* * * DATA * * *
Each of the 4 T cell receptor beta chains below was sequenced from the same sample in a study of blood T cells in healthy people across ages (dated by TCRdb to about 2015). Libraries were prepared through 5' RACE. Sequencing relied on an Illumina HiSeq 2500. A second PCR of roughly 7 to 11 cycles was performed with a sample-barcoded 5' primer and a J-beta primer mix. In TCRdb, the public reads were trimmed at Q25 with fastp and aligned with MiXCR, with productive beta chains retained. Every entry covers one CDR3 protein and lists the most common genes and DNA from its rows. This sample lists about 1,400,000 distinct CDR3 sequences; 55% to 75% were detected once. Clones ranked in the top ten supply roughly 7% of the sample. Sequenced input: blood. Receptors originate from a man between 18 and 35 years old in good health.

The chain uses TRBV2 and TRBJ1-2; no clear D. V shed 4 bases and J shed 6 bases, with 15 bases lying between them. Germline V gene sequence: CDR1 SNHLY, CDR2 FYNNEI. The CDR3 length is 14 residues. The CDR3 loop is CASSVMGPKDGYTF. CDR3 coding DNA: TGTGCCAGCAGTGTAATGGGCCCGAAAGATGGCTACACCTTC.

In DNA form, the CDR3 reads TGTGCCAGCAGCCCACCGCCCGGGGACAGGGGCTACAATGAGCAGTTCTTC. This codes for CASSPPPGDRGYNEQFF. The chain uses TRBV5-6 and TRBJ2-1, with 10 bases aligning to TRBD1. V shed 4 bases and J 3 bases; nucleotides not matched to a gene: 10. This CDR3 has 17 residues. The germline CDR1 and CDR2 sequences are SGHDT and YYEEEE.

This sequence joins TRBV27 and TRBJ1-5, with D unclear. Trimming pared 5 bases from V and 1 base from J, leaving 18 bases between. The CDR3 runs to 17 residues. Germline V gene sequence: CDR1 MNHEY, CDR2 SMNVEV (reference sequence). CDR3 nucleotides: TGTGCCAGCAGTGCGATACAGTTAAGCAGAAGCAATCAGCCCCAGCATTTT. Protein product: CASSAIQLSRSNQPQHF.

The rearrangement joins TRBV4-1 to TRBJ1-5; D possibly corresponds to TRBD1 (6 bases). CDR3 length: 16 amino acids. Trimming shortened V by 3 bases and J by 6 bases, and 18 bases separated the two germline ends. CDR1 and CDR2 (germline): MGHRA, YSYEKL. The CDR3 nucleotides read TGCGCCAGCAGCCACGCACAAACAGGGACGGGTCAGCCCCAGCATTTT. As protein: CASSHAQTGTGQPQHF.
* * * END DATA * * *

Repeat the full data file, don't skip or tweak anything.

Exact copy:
Each of the 4 T cell receptor beta chains below was sequenced from the same sample in a study of blood T cells in healthy people across ages (dated by TCRdb to about 2015). Libraries were prepared through 5' RACE. Sequencing relied on an Illumina HiSeq 2500. A second PCR of roughly 7 to 11 cycles was performed with a sample-barcoded 5' primer and a J-beta primer mix. In TCRdb, the public reads were trimmed at Q25 with fastp and aligned with MiXCR, with productive beta chains retained. Every entry covers one CDR3 protein and lists the most common genes and DNA from its rows. This sample lists about 1,400,000 distinct CDR3 sequences; 55% to 75% were detected once. Clones ranked in the top ten supply roughly 7% of the sample. Sequenced input: blood. Receptors originate from a man between 18 and 35 years old in good health.

The chain uses TRBV2 and TRBJ1-2; no clear D. V shed 4 bases and J shed 6 bases, with 15 bases lying between them. Germline V gene sequence: CDR1 SNHLY, CDR2 FYNNEI. The CDR3 length is 14 residues. The CDR3 loop is CASSVMGPKDGYTF. CDR3 coding DNA: TGTGCCAGCAGTGTAATGGGCCCGAAAGATGGCTACACCTTC.

In DNA form, the CDR3 reads TGTGCCAGCAGCCCACCGCCCGGGGACAGGGGCTACAATGAGCAGTTCTTC. This codes for CASSPPPGDRGYNEQFF. The chain uses TRBV5-6 and TRBJ2-1, with 10 bases aligning to TRBD1. V shed 4 bases and J 3 bases; nucleotides not matched to a gene: 10. This CDR3 has 17 residues. The germline CDR1 and CDR2 sequences are SGHDT and YYEEEE.

This sequence joins TRBV27 and TRBJ1-5, with D unclear. Trimming pared 5 bases from V and 1 base from J, leaving 18 bases between. The CDR3 runs to 17 residues. Germline V gene sequence: CDR1 MNHEY, CDR2 SMNVEV (reference sequence). CDR3 nucleotides: TGTGCCAGCAGTGCGATACAGTTAAGCAGAAGCAATCAGCCCCAGCATTTT. Protein product: CASSAIQLSRSNQPQHF.

The rearrangement joins TRBV4-1 to TRBJ1-5; D possibly corresponds to TRBD1 (6 bases). CDR3 length: 16 amino acids. Trimming shortened V by 3 bases and J by 6 bases, and 18 bases separated the two germline ends. CDR1 and CDR2 (germline): MGHRA, YSYEKL. The CDR3 nucleotides read TGCGCCAGCAGCCACGCACAAACAGGGACGGGTCAGCCCCAGCATTTT. As protein: CASSHAQTGTGQPQHF.